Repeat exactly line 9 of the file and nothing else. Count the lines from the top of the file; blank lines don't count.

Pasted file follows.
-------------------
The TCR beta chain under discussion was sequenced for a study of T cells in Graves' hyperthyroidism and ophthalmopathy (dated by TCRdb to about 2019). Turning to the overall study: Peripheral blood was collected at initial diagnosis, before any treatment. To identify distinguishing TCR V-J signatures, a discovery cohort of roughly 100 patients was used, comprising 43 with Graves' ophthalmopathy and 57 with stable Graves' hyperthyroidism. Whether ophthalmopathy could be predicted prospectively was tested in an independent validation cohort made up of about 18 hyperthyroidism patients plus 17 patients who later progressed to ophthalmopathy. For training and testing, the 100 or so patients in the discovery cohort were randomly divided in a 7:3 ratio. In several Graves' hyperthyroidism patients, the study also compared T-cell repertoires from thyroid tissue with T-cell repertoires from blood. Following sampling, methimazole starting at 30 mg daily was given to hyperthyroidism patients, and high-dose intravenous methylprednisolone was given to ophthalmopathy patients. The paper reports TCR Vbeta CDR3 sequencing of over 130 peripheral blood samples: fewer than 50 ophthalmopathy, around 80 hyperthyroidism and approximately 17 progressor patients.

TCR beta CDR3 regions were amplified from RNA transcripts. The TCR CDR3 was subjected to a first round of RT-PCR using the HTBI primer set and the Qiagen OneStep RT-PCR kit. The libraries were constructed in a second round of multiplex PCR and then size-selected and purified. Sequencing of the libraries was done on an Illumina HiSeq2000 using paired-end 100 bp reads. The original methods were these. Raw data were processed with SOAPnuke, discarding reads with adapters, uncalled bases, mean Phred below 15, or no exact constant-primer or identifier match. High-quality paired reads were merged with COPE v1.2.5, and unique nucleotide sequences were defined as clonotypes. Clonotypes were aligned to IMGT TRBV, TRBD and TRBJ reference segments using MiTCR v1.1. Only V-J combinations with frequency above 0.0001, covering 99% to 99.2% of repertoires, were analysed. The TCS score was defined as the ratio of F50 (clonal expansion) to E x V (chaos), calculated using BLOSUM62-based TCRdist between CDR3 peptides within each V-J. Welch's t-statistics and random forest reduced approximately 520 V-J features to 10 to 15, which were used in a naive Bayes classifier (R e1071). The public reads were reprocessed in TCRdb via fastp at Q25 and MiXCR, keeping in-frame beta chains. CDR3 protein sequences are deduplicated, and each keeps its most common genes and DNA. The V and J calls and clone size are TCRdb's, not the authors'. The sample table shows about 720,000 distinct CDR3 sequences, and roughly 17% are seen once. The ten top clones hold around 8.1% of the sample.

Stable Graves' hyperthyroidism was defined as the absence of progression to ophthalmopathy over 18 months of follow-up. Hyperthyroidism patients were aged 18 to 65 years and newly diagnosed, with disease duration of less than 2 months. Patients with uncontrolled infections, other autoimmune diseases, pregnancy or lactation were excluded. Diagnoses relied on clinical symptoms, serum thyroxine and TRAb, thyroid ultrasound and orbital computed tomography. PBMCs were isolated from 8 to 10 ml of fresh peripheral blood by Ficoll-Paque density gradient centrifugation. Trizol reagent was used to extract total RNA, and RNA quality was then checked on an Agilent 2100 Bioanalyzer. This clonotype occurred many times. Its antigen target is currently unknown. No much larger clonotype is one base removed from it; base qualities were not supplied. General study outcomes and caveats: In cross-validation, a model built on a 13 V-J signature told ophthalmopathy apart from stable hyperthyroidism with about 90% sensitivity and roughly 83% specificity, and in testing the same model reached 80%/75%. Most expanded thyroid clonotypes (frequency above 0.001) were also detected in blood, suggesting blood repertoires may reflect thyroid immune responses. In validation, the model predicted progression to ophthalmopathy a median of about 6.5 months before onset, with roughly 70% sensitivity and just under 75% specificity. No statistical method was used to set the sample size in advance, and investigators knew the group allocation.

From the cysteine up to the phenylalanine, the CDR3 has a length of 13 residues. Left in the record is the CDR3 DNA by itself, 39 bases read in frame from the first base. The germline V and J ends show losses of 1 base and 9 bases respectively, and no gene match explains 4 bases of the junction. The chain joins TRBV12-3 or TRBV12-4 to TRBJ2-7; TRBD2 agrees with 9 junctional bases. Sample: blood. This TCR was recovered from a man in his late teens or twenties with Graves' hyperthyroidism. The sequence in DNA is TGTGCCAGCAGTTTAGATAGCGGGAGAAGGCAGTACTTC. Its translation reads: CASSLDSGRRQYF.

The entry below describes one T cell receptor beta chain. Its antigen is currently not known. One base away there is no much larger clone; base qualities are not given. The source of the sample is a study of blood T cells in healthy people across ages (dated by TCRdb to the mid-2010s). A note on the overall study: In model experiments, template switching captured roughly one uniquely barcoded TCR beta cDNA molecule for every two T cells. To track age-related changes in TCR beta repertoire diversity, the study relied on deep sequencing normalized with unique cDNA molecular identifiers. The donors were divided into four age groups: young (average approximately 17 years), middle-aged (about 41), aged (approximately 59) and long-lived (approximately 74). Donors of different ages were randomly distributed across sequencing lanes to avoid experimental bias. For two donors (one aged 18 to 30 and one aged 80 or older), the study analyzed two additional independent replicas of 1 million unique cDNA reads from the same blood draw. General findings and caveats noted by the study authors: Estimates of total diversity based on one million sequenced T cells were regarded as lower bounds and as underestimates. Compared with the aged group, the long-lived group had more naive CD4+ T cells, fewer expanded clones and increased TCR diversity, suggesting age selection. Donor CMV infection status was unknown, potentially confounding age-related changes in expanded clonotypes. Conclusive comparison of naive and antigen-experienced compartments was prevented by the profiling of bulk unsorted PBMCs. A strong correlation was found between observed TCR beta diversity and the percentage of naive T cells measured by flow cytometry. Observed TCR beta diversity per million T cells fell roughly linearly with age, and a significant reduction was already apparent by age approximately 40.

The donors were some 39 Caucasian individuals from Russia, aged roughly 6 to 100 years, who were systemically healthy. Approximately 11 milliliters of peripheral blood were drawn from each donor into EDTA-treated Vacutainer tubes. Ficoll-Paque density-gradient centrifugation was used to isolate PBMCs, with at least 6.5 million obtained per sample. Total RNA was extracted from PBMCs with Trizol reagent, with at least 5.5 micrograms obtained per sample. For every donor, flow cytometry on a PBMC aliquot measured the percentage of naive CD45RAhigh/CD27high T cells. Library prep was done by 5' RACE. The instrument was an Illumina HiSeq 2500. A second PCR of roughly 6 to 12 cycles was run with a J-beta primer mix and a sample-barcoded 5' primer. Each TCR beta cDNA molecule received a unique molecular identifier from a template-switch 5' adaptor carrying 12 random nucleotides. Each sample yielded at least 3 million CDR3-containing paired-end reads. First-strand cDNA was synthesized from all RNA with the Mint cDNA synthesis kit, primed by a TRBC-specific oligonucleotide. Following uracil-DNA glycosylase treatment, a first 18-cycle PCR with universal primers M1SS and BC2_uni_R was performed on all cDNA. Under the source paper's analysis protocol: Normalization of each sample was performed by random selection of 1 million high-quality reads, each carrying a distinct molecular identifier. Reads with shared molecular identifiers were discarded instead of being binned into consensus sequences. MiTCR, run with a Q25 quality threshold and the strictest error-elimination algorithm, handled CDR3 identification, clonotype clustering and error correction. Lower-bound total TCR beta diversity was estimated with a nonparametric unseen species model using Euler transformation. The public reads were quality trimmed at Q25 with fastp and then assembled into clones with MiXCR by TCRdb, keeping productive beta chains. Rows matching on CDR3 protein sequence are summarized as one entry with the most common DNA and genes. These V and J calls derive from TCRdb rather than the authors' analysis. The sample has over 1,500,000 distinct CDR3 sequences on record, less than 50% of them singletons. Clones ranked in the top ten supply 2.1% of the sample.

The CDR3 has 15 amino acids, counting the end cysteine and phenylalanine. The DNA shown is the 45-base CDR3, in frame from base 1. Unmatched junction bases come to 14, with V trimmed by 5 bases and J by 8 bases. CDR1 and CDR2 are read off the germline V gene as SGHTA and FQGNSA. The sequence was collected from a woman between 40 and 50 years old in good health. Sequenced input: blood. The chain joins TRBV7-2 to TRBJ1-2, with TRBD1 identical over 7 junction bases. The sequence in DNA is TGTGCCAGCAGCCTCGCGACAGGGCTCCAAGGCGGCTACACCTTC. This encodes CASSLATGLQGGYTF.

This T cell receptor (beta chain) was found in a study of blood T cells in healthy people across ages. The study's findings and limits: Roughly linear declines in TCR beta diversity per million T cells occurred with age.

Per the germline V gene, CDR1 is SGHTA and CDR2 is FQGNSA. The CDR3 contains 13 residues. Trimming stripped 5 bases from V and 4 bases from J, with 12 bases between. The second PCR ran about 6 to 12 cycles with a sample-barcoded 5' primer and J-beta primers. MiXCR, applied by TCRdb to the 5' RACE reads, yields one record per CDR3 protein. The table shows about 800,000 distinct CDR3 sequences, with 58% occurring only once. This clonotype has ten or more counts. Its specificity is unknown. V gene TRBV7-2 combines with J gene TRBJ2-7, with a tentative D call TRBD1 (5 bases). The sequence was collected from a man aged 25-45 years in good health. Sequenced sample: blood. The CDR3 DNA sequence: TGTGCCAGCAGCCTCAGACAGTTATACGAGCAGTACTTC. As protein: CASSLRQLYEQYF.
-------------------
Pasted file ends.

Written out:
Per the germline V gene, CDR1 is SGHTA and CDR2 is FQGNSA. The CDR3 contains 13 residues. Trimming stripped 5 bases from V and 4 bases from J, with 12 bases between. The second PCR ran about 6 to 12 cycles with a sample-barcoded 5' primer and J-beta primers. MiXCR, applied by TCRdb to the 5' RACE reads, yields one record per CDR3 protein. The table shows about 800,000 distinct CDR3 sequences, with 58% occurring only once. This clonotype has ten or more counts. Its specificity is unknown. V gene TRBV7-2 combines with J gene TRBJ2-7, with a tentative D call TRBD1 (5 bases). The sequence was collected from a man aged 25-45 years in good health. Sequenced sample: blood. The CDR3 DNA sequence: TGTGCCAGCAGCCTCAGACAGTTATACGAGCAGTACTTC. As protein: CASSLRQLYEQYF.